Vaughn would go on to appear in a blockbuster in which he was so much scenery to be chewed upon (1997's Jurassic Park sequel, The Lost World) and a handful of misguided, mishandled projects, including Gus Van Sant's Psycho redo. Favreau, too, had gone from pop-culture touchstone to killing time standing next to Gene Hackman's double on the set of The Replacements, a movie so disposable it was filmed on Charmin. Worse, he watched as all of his other dream projects began to collapse around him: TV pilots were made and scrapped, scripts were written and dispensed with, deals were brokered and betrayed. The fairy tale had become a cautionary tale. And so Vince called Jon and said, Write something that can get made.
And he did, and it did: Made, which opens nationally this week after celebrated limited runs in Los Angeles and New York, is only a mobster movie on the surface. One could easily take its tale--about two L.A. gangster wannabes (Favreau and Vaughn) getting their first taste of the thug life during a get-the-money-and-run trip to Manhattan--at face value, but that would miss the film's real moral. It's less a picture about living the dream than it is about surviving the nightmare that is Hollywood. Replace crime bosses (in this case, played by Peter Falk and Sean "P. Diddy" Combs) with studio execs, crime syndicates with distributors, and Made is the quintessential second film--a parable of sudden success and its inherent, inevitable disasters.
"The bottom line is you gotta write what you know, especially me," Favreau says. "I have to incorporate experiences from my life, especially if I'm gonna work with Vince, because I want to try and preserve that chemistry. So a lot of times I'll play up aspects of things we've been through together to set a tone for scenes we're in. It worked really effectively in Swingers, and in this one, I was able to capture a lot of moments that Vince and I had spent since we sorta became kinda made or entry-level mob guys in the mob of Hollywood.
"Like, in Made, when we're on the airplane for the first time in first class or in the classy hotel, those were definitely inspired by moments where we first were being wined and dined as part of the Hollywood system in the wake of Swingers. And the people we came across were sorta metaphorical for the types of charming, paternal people who turn out to have sort of ulterior motives. But you can't make the movie about Hollywood. People just aren't interested, so you transpose it to the mob genre, which is more accessible--and a genre I love, as well."
A decade ago, Favreau had a map he planned to follow as diligently and as deliberately as any man taking his family on a cross-country summer vacation. He would begin in his hometown of Queens, New York, and set out for Chicago; his destination was the Second City comedy troupe, which birthed the careers of Bill Murray, John Candy, Eugene Levy and so many others who shot to stardom on launching pads marked Saturday Night Live and SCTV. Favreau wasn't asking much--maybe a shot at the Second City touring company, then a move to the main stage after paying his dues with chump change. From there, he would move back to SNL, which would give him a shot at a TV series or a bit part in a movie. Then, he figured, he'd try making his own small movies--do his "Woody Allen experience," he likes to say, in deference to one of his role models.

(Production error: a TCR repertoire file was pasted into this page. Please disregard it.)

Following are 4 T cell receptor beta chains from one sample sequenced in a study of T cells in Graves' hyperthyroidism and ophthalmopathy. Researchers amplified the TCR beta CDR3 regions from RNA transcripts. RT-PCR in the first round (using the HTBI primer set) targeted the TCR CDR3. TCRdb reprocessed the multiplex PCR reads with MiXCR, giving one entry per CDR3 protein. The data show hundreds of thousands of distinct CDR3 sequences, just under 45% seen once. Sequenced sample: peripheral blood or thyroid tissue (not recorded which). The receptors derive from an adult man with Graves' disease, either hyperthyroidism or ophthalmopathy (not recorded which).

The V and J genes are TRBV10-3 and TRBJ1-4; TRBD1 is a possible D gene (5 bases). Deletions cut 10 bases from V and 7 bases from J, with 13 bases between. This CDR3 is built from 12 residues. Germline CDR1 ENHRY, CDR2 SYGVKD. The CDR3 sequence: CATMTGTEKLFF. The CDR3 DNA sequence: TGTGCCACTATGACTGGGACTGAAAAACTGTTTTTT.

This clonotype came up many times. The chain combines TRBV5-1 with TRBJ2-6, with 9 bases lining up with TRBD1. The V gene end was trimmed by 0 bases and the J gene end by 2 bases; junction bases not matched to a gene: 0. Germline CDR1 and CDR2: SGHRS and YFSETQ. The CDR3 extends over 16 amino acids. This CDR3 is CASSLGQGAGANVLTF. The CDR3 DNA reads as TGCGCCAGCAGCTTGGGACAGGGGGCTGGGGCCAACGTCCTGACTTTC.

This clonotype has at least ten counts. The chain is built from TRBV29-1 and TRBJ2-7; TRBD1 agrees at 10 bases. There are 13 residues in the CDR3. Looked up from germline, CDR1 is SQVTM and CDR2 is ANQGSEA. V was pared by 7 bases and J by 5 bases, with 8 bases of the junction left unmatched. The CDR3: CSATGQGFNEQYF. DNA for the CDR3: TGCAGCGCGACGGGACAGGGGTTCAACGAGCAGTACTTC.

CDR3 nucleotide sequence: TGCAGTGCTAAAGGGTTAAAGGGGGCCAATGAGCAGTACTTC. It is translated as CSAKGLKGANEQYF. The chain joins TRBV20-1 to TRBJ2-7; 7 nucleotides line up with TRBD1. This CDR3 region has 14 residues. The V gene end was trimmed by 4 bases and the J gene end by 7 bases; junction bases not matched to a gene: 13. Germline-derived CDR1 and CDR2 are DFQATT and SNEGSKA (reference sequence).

But somewhere between plotting his ascension and executing his diagram, things got a bit off track--for the worse, for the better. The Second City thing stalled out early. He got on the waiting list, where burgeoning careers idle till they run out of gas. He got good TV gigs, on Seinfeld and Friends, then was hired to play D-Bob in 1993's feel-good college-football drama Rudy. Favreau, in an instant, had skipped all of those inevitable steps to failure and fame: He was 27 years old, and though he had a working-class face and a cookie-dough body, he was an actor. He would indeed spend a few years in Second City, but he could no more get the taste of celluloid out of his mouth than if he'd eaten an entire reel of film. He'd make his stinker, stupid comedy--1994's PCU, a dorm-room yucker without the yucks--but he got to Los Angeles taking nothing but shortcuts. Two years later, with his piece of jumpin' jive called Swingers, the dude was money.